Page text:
Jonathan Majors, Ezra Miller and What’s a Studio to Do When Misconduct Charges Flare

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The question of how to handle franchise stars accused of wrongdoing looms large in an industry with no consistency in morality clauses

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Jonathan Majors will be back in court Thursday, defending himself against charges of domestic violence. It’s not just the actor’s own reputation at stake: Disney placed a big bet on Majors by making him a key figure in future Marvel movies — the “Big Bad” of Phase 5 as the supervillain Kang the Conqueror (and his many variants).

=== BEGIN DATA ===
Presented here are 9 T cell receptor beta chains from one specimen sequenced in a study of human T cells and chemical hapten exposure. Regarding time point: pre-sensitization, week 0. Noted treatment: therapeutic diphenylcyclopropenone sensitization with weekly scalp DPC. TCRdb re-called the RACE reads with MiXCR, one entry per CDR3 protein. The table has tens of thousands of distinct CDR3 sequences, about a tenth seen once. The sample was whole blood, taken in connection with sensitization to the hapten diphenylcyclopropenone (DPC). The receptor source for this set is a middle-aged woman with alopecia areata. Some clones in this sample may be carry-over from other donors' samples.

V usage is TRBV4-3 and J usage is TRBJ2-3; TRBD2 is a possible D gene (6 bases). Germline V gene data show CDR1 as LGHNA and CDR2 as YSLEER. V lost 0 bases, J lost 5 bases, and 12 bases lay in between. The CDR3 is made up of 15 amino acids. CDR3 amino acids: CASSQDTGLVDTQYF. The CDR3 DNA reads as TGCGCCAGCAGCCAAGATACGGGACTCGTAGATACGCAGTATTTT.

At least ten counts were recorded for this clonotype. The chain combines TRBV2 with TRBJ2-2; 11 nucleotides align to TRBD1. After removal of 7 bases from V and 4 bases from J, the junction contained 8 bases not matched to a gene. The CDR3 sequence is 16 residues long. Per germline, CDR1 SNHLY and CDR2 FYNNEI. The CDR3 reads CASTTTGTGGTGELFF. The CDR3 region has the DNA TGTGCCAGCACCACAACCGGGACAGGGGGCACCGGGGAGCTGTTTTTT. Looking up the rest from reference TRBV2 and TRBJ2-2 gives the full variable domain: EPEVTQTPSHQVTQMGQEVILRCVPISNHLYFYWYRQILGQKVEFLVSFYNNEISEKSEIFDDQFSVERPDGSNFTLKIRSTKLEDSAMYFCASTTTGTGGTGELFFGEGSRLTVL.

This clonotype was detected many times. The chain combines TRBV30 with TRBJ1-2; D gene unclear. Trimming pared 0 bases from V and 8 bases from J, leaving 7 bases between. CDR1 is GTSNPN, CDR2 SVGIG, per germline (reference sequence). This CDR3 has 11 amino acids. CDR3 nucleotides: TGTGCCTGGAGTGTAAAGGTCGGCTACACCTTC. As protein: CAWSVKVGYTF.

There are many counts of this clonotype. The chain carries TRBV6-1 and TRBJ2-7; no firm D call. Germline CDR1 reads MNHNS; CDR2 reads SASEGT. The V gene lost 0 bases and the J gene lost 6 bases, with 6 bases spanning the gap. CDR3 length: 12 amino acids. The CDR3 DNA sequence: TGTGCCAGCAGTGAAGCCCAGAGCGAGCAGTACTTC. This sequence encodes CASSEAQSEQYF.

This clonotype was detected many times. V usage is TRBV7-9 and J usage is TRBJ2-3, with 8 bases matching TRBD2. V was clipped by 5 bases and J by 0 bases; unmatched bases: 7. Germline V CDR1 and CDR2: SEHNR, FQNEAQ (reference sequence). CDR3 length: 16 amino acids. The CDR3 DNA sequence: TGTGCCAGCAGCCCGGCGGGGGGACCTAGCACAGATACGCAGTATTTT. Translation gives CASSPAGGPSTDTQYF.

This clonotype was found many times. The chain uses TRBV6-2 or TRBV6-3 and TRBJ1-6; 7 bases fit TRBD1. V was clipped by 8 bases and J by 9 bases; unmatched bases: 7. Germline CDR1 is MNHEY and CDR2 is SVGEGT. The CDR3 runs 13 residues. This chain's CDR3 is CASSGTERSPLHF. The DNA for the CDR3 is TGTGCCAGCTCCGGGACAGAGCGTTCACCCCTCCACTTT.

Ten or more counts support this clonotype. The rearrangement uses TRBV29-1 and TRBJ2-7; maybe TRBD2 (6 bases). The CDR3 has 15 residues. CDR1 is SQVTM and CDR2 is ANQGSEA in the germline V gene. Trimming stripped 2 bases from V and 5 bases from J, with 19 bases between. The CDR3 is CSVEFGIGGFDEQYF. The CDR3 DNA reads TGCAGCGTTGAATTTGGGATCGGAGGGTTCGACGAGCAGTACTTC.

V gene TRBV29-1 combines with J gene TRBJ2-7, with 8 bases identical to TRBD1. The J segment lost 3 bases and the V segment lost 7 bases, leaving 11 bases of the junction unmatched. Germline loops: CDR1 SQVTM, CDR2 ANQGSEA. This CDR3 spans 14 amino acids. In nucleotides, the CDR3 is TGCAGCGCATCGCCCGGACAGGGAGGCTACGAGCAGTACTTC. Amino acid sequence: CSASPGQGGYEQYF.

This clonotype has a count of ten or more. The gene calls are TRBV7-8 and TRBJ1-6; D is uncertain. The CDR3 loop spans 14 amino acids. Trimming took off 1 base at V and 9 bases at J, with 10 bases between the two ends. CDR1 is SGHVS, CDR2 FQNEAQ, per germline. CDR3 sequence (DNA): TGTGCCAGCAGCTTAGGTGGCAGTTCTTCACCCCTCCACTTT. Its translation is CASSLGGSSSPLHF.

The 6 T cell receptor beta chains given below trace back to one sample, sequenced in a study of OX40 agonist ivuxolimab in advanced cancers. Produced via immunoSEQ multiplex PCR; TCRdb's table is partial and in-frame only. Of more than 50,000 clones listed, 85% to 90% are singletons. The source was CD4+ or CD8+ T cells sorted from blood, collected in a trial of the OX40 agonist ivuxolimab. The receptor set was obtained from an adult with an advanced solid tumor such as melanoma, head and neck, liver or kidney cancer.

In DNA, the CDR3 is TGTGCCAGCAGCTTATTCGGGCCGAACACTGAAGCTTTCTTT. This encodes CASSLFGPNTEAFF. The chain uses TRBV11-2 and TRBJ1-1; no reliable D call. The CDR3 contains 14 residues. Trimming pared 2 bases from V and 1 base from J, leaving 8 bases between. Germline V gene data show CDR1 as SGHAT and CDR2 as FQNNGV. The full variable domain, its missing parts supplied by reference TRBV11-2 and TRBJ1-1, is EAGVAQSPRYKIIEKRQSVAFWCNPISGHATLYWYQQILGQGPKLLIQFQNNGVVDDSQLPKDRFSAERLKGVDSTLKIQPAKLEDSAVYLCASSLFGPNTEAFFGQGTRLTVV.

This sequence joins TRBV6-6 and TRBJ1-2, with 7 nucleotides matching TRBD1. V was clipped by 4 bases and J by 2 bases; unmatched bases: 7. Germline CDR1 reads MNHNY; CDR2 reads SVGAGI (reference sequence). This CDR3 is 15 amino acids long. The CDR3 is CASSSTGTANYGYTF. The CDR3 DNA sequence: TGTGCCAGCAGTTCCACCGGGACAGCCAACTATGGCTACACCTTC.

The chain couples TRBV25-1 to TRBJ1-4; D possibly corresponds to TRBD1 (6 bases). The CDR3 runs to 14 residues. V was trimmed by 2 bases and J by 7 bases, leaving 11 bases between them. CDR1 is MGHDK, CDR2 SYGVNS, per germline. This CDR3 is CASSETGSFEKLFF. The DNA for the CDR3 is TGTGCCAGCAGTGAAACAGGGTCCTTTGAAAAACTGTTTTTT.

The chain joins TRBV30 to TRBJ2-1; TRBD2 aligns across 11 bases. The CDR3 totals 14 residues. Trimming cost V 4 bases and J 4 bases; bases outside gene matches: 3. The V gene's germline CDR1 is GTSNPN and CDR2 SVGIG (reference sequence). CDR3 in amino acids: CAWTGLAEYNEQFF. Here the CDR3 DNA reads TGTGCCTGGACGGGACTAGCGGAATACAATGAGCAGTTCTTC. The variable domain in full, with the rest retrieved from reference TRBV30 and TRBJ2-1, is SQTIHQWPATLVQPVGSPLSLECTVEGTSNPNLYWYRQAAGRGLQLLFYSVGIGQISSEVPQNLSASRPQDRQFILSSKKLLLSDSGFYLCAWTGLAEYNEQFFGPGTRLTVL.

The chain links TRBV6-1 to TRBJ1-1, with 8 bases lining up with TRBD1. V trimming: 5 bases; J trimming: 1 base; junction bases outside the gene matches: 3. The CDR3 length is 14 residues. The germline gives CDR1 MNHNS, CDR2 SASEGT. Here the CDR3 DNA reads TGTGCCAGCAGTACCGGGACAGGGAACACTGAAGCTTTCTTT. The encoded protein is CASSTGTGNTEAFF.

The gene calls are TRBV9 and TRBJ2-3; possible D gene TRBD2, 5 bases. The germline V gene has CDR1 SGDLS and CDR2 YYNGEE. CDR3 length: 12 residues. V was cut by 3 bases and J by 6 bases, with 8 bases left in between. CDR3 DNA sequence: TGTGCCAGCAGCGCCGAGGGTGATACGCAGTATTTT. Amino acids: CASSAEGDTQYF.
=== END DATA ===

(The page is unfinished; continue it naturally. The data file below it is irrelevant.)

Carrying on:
His case, along with the public troubles of “The Flash” star Ezra Miller, has taken on fresh prominence in Hollywood as studios struggle with the performance of costly franchise films at the box office. An investment of $200 million or $300 million into a franchise starter or sequel is risky enough, but add in the fact that this summer may only result in a single billion-dollar-grosser (“Barbie”) as sequels underperform, and an actor’s off-set behavior and reputation becomes even more of a concern for any Hollywood studio.